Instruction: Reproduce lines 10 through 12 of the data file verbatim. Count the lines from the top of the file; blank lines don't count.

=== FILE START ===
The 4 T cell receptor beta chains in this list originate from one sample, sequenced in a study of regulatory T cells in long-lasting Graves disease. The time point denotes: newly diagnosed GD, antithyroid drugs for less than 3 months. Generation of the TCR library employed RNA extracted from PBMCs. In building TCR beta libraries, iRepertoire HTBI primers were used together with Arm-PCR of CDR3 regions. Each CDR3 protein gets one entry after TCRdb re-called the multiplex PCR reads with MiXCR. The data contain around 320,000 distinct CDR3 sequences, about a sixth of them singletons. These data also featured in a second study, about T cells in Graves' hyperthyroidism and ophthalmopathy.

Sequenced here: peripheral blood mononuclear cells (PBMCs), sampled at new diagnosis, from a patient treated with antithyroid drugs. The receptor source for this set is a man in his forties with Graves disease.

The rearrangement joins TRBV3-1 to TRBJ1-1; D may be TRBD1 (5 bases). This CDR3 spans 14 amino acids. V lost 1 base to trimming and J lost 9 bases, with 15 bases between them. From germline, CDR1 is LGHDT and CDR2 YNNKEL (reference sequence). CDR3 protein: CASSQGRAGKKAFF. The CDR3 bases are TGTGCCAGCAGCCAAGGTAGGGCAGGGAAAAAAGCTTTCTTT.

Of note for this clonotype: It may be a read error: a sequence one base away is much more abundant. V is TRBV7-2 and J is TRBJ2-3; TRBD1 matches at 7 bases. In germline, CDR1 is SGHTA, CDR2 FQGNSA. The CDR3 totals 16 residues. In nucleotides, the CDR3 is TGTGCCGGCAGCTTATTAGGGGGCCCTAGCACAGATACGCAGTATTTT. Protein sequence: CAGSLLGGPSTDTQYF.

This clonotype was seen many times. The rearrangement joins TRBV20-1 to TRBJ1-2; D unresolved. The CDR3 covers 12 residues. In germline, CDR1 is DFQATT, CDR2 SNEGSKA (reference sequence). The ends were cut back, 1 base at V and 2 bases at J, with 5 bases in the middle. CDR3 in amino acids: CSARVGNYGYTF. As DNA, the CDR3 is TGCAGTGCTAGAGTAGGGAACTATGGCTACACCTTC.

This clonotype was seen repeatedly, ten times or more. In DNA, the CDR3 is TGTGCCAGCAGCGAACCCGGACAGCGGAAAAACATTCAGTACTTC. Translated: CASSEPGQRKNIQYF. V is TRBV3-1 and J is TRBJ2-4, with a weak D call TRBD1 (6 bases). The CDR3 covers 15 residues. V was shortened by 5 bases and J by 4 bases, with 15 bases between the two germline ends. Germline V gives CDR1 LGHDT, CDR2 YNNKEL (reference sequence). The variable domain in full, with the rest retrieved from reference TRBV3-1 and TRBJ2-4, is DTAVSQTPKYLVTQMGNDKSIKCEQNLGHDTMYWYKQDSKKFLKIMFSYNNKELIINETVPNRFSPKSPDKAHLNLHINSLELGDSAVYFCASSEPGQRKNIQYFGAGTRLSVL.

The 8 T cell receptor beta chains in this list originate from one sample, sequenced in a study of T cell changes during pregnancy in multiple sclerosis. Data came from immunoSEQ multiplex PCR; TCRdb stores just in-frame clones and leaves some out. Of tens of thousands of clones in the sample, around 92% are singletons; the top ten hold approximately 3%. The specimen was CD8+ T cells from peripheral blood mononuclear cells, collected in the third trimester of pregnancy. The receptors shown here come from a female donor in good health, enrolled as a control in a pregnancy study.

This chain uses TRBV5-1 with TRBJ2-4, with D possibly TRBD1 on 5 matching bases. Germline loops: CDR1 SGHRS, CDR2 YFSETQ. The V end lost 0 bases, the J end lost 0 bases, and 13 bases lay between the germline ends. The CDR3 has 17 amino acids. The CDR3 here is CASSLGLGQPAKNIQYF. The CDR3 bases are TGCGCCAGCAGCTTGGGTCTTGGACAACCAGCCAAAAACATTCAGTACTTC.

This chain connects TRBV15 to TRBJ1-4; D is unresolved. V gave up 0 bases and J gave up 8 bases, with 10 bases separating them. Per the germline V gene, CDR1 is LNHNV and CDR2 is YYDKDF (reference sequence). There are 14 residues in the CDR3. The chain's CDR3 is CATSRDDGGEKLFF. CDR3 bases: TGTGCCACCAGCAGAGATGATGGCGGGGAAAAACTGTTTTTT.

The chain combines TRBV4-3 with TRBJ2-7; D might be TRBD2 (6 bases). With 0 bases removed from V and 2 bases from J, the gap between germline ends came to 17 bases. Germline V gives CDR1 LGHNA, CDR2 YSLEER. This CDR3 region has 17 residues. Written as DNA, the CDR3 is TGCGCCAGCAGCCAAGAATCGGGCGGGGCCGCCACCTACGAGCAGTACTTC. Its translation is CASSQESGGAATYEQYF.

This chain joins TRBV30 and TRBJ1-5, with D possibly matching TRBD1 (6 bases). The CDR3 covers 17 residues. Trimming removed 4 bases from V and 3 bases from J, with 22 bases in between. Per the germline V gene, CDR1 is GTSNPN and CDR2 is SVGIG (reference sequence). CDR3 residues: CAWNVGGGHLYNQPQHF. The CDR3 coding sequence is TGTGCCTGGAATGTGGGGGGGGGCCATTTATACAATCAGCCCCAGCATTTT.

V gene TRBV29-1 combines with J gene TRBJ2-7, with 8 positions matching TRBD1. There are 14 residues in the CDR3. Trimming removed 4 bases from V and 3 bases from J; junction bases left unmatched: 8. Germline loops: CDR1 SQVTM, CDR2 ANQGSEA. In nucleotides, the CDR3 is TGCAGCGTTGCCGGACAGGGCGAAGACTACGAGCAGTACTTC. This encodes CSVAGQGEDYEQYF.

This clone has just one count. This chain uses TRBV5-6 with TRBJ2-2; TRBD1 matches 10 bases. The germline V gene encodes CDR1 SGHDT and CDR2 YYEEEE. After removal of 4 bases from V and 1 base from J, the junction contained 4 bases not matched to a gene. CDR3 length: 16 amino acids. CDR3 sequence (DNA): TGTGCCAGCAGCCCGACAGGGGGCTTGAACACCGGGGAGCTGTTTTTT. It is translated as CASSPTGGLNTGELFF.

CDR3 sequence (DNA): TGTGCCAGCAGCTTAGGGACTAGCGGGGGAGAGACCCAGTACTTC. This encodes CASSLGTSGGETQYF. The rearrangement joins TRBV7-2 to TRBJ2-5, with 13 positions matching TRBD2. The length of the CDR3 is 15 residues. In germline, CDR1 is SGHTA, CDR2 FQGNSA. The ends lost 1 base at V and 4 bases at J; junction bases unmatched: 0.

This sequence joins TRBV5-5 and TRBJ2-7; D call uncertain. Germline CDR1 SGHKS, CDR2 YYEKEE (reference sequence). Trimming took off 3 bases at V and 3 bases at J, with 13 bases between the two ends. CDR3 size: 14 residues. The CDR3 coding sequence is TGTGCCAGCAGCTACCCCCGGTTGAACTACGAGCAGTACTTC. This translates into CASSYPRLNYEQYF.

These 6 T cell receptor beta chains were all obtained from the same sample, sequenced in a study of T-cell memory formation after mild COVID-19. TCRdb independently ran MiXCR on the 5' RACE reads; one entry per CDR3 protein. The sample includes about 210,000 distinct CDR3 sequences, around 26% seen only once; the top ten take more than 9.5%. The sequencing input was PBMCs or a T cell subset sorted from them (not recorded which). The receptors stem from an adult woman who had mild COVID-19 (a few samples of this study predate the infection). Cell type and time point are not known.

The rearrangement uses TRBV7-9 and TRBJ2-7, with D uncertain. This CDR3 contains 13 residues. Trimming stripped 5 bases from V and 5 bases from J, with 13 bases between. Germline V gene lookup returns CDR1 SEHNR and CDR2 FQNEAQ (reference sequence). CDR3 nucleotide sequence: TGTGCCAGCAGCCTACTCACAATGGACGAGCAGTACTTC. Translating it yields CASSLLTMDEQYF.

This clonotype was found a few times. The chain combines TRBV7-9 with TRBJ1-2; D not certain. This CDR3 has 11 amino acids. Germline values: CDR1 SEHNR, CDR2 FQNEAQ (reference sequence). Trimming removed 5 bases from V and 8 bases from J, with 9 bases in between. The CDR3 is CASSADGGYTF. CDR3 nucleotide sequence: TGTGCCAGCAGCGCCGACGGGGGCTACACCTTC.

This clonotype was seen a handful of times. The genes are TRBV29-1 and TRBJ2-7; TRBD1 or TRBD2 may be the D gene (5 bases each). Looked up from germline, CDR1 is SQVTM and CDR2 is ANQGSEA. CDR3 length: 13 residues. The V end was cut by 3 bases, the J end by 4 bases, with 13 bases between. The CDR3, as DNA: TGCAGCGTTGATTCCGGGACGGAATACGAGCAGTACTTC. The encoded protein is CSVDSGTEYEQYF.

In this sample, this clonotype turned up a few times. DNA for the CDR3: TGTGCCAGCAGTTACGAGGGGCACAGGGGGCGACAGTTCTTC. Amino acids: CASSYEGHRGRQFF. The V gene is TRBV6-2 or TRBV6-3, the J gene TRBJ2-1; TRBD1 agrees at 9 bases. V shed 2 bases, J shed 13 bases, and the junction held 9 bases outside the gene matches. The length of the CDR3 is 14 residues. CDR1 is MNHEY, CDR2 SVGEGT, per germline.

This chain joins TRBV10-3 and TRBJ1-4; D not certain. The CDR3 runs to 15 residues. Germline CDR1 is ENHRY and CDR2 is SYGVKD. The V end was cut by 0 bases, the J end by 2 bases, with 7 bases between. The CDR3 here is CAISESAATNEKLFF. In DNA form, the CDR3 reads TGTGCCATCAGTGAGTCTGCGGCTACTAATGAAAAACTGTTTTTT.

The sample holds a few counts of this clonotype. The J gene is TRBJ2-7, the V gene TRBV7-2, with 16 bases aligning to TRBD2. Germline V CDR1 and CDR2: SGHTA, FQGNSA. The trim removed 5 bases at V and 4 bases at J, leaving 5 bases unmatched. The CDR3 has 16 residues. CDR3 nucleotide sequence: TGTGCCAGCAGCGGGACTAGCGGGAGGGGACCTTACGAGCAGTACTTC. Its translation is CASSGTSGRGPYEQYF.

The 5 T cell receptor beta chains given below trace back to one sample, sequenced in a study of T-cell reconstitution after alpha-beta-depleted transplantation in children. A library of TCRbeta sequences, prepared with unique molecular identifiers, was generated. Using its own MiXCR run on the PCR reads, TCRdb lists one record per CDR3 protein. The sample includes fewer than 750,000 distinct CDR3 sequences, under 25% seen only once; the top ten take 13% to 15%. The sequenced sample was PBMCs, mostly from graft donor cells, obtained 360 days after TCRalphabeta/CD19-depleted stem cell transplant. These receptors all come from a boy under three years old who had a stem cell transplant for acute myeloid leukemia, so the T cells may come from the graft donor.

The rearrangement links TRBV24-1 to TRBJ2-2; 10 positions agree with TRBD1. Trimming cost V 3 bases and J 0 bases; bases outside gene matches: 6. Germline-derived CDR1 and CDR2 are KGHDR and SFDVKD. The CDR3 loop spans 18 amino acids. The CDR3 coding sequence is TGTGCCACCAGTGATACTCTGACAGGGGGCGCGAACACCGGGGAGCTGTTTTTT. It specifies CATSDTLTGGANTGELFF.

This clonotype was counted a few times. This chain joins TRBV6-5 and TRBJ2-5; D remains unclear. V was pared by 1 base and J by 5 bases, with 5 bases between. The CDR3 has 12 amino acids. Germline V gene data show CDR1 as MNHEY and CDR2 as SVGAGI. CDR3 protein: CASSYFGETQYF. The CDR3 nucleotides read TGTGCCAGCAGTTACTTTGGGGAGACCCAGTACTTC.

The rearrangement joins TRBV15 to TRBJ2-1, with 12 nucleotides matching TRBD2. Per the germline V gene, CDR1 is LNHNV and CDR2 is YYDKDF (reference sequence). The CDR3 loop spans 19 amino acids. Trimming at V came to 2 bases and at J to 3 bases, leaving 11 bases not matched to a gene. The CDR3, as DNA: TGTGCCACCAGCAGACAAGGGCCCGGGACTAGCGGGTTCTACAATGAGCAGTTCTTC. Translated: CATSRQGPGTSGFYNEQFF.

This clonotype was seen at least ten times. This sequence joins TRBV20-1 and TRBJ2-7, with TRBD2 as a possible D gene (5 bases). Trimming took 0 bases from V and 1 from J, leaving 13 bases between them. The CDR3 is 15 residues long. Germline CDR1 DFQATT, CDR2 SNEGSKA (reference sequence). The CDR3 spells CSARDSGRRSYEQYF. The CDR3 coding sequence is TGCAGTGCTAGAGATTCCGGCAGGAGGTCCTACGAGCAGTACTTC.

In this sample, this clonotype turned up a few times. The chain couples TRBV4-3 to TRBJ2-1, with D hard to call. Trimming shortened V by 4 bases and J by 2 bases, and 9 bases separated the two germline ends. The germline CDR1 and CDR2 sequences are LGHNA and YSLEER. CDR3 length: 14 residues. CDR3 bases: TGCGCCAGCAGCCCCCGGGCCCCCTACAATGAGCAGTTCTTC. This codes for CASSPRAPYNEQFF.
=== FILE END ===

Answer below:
The chain combines TRBV4-3 with TRBJ2-7; D might be TRBD2 (6 bases). With 0 bases removed from V and 2 bases from J, the gap between germline ends came to 17 bases. Germline V gives CDR1 LGHNA, CDR2 YSLEER. This CDR3 region has 17 residues. Written as DNA, the CDR3 is TGCGCCAGCAGCCAAGAATCGGGCGGGGCCGCCACCTACGAGCAGTACTTC. Its translation is CASSQESGGAATYEQYF.

This chain joins TRBV30 and TRBJ1-5, with D possibly matching TRBD1 (6 bases). The CDR3 covers 17 residues. Trimming removed 4 bases from V and 3 bases from J, with 22 bases in between. Per the germline V gene, CDR1 is GTSNPN and CDR2 is SVGIG (reference sequence). CDR3 residues: CAWNVGGGHLYNQPQHF. The CDR3 coding sequence is TGTGCCTGGAATGTGGGGGGGGGCCATTTATACAATCAGCCCCAGCATTTT.

V gene TRBV29-1 combines with J gene TRBJ2-7, with 8 positions matching TRBD1. There are 14 residues in the CDR3. Trimming removed 4 bases from V and 3 bases from J; junction bases left unmatched: 8. Germline loops: CDR1 SQVTM, CDR2 ANQGSEA. In nucleotides, the CDR3 is TGCAGCGTTGCCGGACAGGGCGAAGACTACGAGCAGTACTTC. This encodes CSVAGQGEDYEQYF.